Tag Archives: Cleveland Blues

A Thousand Words—Deacon McGuire’s Left Hand

14 Jun

mcguirehand

 

James “Deacon” McGuire caught more than 1600 games in a career that spanned parts of 26 seasons between 1884 and 1912.  He broke every finger on both hands and suffered thirty-six separate injuries to his left hand.  In 1906, his x-ray was acquired by the New York papers after yet another injury.

The New York World said doctors were “amazed to see the knots, like gnarled places on an old oak tree, around the joints, and numerous spots showing old breaks.”

Deacon McGuire

Deacon McGuire

Things I Learned on the Way to Looking Up Other Things #4

22 May

A Ballplayers Hands

Joe Ardner played second base in the National League for the Cleveland Blues in 1884 and the Cleveland Spiders in 1890; he played another 12 years in the minors.  In 1888 he was with the Kansas City Blues in Western League and provided the following explanation of the care and maintenance of an infielder’s hands:

“A ballplayer’s hands should not be hard, they should be soft.  When my hands are in perfect condition they are almost as soft as a lady’s.  Hard hands on a ballplayer will crack and get sore, but when the skin is pliable and tough there is little danger of the hands bruising, cracking or puffing.  Some folks imagine a ballplayer’s hands to be as hard as a board, but they are wrong.”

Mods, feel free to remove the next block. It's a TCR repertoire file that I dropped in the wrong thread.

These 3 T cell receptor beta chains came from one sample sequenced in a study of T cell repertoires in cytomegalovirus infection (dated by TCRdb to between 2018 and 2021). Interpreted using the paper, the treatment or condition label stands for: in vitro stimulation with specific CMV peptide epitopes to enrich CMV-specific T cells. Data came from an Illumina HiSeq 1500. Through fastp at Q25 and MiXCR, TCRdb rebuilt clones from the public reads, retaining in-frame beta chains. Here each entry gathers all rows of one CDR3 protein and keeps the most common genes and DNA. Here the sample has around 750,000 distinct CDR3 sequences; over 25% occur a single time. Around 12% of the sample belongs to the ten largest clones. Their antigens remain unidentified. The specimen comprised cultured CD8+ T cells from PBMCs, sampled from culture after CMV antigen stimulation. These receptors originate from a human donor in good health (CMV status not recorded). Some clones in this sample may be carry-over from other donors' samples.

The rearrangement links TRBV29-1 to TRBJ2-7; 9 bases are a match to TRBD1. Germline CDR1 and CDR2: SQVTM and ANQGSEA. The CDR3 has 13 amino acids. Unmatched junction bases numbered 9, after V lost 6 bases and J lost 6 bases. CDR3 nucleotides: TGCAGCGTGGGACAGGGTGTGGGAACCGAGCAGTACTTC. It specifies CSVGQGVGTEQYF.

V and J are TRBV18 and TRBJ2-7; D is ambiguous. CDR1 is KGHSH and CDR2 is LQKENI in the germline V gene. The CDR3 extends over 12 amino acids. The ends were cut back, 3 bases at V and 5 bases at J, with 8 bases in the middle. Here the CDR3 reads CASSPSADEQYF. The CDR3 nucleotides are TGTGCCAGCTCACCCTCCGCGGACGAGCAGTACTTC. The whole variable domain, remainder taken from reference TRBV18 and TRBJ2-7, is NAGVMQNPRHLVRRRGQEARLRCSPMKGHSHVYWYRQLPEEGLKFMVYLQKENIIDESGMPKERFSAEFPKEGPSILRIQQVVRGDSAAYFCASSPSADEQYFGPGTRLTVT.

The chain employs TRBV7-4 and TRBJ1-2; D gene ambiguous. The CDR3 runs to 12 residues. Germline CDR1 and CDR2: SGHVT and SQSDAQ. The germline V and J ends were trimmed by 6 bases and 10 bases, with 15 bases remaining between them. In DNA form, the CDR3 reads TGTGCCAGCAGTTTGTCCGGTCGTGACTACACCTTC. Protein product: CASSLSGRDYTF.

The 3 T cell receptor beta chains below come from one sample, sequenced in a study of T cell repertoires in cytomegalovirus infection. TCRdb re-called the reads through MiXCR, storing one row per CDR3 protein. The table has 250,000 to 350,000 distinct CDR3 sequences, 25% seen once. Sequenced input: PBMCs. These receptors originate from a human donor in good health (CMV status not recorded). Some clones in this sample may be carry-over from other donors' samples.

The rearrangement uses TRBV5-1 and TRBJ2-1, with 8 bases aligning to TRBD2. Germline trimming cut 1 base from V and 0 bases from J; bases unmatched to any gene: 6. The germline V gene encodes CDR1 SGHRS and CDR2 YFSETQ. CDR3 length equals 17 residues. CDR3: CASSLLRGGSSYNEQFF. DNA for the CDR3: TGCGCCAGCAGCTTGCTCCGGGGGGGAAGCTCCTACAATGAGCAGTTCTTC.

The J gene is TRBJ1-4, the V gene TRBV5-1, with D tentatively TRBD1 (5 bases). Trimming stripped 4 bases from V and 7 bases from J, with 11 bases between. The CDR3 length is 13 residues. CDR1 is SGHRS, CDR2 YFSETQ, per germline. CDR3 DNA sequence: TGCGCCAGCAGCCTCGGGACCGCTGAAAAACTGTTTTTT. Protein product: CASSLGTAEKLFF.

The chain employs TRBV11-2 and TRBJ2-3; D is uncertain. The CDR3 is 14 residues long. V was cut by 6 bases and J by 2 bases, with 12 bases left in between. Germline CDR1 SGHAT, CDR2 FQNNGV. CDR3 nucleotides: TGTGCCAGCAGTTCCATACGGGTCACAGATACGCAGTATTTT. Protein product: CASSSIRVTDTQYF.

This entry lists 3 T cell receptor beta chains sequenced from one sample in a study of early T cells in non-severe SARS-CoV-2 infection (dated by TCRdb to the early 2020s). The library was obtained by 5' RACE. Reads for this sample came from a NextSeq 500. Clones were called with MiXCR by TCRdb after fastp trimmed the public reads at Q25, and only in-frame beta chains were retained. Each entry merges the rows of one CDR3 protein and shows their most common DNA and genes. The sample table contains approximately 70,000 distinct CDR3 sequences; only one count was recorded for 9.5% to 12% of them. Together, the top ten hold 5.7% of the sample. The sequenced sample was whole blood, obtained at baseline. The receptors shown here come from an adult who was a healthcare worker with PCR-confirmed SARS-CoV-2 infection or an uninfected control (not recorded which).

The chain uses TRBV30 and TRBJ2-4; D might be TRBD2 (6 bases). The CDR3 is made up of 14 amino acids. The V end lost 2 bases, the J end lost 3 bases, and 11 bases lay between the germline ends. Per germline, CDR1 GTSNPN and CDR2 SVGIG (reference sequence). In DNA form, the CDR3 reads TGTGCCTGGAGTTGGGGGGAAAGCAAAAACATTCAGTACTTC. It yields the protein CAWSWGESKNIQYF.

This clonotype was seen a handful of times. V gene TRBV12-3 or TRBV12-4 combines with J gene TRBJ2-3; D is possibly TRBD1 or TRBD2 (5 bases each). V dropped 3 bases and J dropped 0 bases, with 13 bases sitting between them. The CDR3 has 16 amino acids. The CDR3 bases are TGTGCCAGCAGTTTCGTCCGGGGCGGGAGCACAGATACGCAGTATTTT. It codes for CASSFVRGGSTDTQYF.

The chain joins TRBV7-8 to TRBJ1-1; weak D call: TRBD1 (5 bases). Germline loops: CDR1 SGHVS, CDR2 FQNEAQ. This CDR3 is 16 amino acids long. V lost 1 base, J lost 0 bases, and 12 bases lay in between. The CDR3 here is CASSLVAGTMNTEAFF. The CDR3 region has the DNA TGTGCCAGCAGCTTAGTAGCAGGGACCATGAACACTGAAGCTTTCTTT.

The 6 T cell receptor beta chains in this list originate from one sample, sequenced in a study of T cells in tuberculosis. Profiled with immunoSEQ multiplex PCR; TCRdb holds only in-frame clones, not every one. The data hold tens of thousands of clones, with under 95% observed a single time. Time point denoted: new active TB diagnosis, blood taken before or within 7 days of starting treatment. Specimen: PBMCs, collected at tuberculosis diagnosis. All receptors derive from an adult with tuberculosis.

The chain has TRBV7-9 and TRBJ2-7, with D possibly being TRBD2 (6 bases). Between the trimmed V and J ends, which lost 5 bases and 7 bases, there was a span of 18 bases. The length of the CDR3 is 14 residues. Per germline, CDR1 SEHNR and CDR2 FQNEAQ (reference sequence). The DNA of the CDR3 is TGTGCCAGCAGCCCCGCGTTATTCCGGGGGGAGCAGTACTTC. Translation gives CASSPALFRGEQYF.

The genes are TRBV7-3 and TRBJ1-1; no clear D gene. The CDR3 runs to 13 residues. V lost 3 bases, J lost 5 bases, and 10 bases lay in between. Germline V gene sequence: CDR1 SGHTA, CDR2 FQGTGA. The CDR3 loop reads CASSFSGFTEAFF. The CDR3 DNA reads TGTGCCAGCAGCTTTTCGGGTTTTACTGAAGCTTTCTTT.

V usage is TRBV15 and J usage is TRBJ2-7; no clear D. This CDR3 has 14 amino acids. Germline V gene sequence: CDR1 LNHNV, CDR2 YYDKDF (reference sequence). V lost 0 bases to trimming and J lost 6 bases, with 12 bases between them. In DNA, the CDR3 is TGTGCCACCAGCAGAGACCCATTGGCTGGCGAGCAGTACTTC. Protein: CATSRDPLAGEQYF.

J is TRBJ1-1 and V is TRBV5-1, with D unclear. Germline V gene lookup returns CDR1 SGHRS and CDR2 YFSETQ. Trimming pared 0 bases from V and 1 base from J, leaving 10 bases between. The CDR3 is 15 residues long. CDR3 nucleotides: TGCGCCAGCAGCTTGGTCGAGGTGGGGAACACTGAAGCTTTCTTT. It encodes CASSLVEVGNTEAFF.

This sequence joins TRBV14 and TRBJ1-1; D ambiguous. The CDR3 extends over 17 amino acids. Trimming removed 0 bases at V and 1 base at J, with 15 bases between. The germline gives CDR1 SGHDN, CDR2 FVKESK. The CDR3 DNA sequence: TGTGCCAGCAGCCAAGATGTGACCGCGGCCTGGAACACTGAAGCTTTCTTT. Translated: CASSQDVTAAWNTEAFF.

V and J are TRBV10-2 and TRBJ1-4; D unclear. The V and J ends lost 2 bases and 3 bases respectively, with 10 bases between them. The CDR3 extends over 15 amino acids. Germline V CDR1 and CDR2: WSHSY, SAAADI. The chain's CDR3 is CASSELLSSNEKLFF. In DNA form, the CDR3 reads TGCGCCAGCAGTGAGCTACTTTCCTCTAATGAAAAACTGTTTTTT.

Joe Ardner

Joe Ardner

They have realized that the Umpire is Almost Human

National League President Harry Clay Pulliam was very pleased with how civilized his league had become by 1908.  In an interview with The Chicago Tribune he said:

“The game is getting cleaner all the time.  Why, I’ve only suspended about half a dozen men this year, to about forty last year, and I want to say that the players are trying harder to keep the game clean…They have realized that the umpires are almost human.  It’s business with the player now, and they’re banking instead of boozing…It’s a grand game, clean, wholesome, and it’s the spirit of contest that gives it its virility.  Civic pride is another vital adjunct to it.  Every town likes to have its own team a winner.  Sort of local pride or another form of patriotism, I call it.”

Harry Pulliam--National League President

Harry Pulliam–National League President

Soo League Night Games

The Copper Country Soo League was recognized as a league for the first time by the National Association of Professional Baseball Leagues in 1905; its last season in operation.  The four-team league located in Michigan’s Upper Peninsula was made up of mining towns along the Soo Line Railroad: the Calumet Aristocrats, the Sault Ste. Marie Soos, the Hancock Infants and the Lake Linden Lakers.

Nearly no records or roster information survives, other than that three future Major Leaguers played in the league: Donie Bush and Fred Luderus played for Sault Ste. Marie and Pat Paige played for Calumet.